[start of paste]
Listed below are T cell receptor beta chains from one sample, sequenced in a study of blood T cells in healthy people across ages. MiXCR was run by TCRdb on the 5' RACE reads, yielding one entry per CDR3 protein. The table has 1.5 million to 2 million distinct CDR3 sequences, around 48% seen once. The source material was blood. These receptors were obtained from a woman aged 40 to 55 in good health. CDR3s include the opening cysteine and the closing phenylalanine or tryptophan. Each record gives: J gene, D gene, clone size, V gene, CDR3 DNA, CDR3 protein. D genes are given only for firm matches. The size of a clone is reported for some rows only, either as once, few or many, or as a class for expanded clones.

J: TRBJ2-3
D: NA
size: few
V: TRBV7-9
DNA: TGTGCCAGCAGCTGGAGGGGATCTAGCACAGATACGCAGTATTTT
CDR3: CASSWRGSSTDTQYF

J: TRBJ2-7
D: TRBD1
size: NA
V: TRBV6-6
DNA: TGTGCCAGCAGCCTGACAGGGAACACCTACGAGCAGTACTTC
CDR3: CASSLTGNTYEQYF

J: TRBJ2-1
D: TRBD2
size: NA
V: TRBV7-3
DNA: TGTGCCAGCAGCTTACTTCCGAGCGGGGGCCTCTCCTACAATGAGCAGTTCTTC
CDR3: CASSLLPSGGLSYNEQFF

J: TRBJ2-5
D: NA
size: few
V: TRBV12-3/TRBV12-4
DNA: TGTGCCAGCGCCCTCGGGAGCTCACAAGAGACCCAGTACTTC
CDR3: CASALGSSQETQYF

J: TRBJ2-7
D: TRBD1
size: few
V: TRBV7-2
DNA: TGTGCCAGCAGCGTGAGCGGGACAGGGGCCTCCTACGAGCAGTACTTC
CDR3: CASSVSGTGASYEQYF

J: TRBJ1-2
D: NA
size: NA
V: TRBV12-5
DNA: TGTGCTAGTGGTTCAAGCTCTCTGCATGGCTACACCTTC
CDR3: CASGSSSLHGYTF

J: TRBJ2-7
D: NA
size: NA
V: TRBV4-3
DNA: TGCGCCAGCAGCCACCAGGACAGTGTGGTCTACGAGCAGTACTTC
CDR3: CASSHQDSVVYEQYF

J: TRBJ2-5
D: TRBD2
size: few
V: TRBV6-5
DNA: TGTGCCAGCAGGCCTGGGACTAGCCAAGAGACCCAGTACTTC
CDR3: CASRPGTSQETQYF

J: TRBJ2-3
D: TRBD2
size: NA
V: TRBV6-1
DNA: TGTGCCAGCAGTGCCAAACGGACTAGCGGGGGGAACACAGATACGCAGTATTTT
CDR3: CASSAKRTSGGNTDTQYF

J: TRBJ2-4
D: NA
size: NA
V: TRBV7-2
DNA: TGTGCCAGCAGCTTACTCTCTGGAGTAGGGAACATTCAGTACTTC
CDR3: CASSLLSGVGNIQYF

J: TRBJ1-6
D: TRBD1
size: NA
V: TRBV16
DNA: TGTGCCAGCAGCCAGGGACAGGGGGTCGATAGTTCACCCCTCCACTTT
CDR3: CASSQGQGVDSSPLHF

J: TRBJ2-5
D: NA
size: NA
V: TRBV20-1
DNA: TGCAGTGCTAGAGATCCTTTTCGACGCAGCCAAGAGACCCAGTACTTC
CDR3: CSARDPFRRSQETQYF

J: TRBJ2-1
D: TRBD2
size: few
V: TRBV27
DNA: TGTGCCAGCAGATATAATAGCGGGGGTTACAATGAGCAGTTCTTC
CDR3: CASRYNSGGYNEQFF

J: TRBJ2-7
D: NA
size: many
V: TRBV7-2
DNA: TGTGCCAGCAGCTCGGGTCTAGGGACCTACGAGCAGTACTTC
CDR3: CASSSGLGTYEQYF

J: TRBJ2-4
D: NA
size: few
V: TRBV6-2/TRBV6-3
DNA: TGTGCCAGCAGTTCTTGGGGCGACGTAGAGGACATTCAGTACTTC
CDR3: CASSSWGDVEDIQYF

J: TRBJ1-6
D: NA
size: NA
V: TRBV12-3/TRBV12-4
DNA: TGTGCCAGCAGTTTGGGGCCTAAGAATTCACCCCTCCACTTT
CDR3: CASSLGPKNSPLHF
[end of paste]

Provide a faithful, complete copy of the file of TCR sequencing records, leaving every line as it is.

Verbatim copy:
Listed below are T cell receptor beta chains from one sample, sequenced in a study of blood T cells in healthy people across ages. MiXCR was run by TCRdb on the 5' RACE reads, yielding one entry per CDR3 protein. The table has 1.5 million to 2 million distinct CDR3 sequences, around 48% seen once. The source material was blood. These receptors were obtained from a woman aged 40 to 55 in good health. CDR3s include the opening cysteine and the closing phenylalanine or tryptophan. Each record gives: J gene, D gene, clone size, V gene, CDR3 DNA, CDR3 protein. D genes are given only for firm matches. The size of a clone is reported for some rows only, either as once, few or many, or as a class for expanded clones.

J: TRBJ2-3
D: NA
size: few
V: TRBV7-9
DNA: TGTGCCAGCAGCTGGAGGGGATCTAGCACAGATACGCAGTATTTT
CDR3: CASSWRGSSTDTQYF

J: TRBJ2-7
D: TRBD1
size: NA
V: TRBV6-6
DNA: TGTGCCAGCAGCCTGACAGGGAACACCTACGAGCAGTACTTC
CDR3: CASSLTGNTYEQYF

J: TRBJ2-1
D: TRBD2
size: NA
V: TRBV7-3
DNA: TGTGCCAGCAGCTTACTTCCGAGCGGGGGCCTCTCCTACAATGAGCAGTTCTTC
CDR3: CASSLLPSGGLSYNEQFF

J: TRBJ2-5
D: NA
size: few
V: TRBV12-3/TRBV12-4
DNA: TGTGCCAGCGCCCTCGGGAGCTCACAAGAGACCCAGTACTTC
CDR3: CASALGSSQETQYF

J: TRBJ2-7
D: TRBD1
size: few
V: TRBV7-2
DNA: TGTGCCAGCAGCGTGAGCGGGACAGGGGCCTCCTACGAGCAGTACTTC
CDR3: CASSVSGTGASYEQYF

J: TRBJ1-2
D: NA
size: NA
V: TRBV12-5
DNA: TGTGCTAGTGGTTCAAGCTCTCTGCATGGCTACACCTTC
CDR3: CASGSSSLHGYTF

J: TRBJ2-7
D: NA
size: NA
V: TRBV4-3
DNA: TGCGCCAGCAGCCACCAGGACAGTGTGGTCTACGAGCAGTACTTC
CDR3: CASSHQDSVVYEQYF

J: TRBJ2-5
D: TRBD2
size: few
V: TRBV6-5
DNA: TGTGCCAGCAGGCCTGGGACTAGCCAAGAGACCCAGTACTTC
CDR3: CASRPGTSQETQYF

J: TRBJ2-3
D: TRBD2
size: NA
V: TRBV6-1
DNA: TGTGCCAGCAGTGCCAAACGGACTAGCGGGGGGAACACAGATACGCAGTATTTT
CDR3: CASSAKRTSGGNTDTQYF

J: TRBJ2-4
D: NA
size: NA
V: TRBV7-2
DNA: TGTGCCAGCAGCTTACTCTCTGGAGTAGGGAACATTCAGTACTTC
CDR3: CASSLLSGVGNIQYF

J: TRBJ1-6
D: TRBD1
size: NA
V: TRBV16
DNA: TGTGCCAGCAGCCAGGGACAGGGGGTCGATAGTTCACCCCTCCACTTT
CDR3: CASSQGQGVDSSPLHF

J: TRBJ2-5
D: NA
size: NA
V: TRBV20-1
DNA: TGCAGTGCTAGAGATCCTTTTCGACGCAGCCAAGAGACCCAGTACTTC
CDR3: CSARDPFRRSQETQYF

J: TRBJ2-1
D: TRBD2
size: few
V: TRBV27
DNA: TGTGCCAGCAGATATAATAGCGGGGGTTACAATGAGCAGTTCTTC
CDR3: CASRYNSGGYNEQFF

J: TRBJ2-7
D: NA
size: many
V: TRBV7-2
DNA: TGTGCCAGCAGCTCGGGTCTAGGGACCTACGAGCAGTACTTC
CDR3: CASSSGLGTYEQYF

J: TRBJ2-4
D: NA
size: few
V: TRBV6-2/TRBV6-3
DNA: TGTGCCAGCAGTTCTTGGGGCGACGTAGAGGACATTCAGTACTTC
CDR3: CASSSWGDVEDIQYF

J: TRBJ1-6
D: NA
size: NA
V: TRBV12-3/TRBV12-4
DNA: TGTGCCAGCAGTTTGGGGCCTAAGAATTCACCCCTCCACTTT
CDR3: CASSLGPKNSPLHF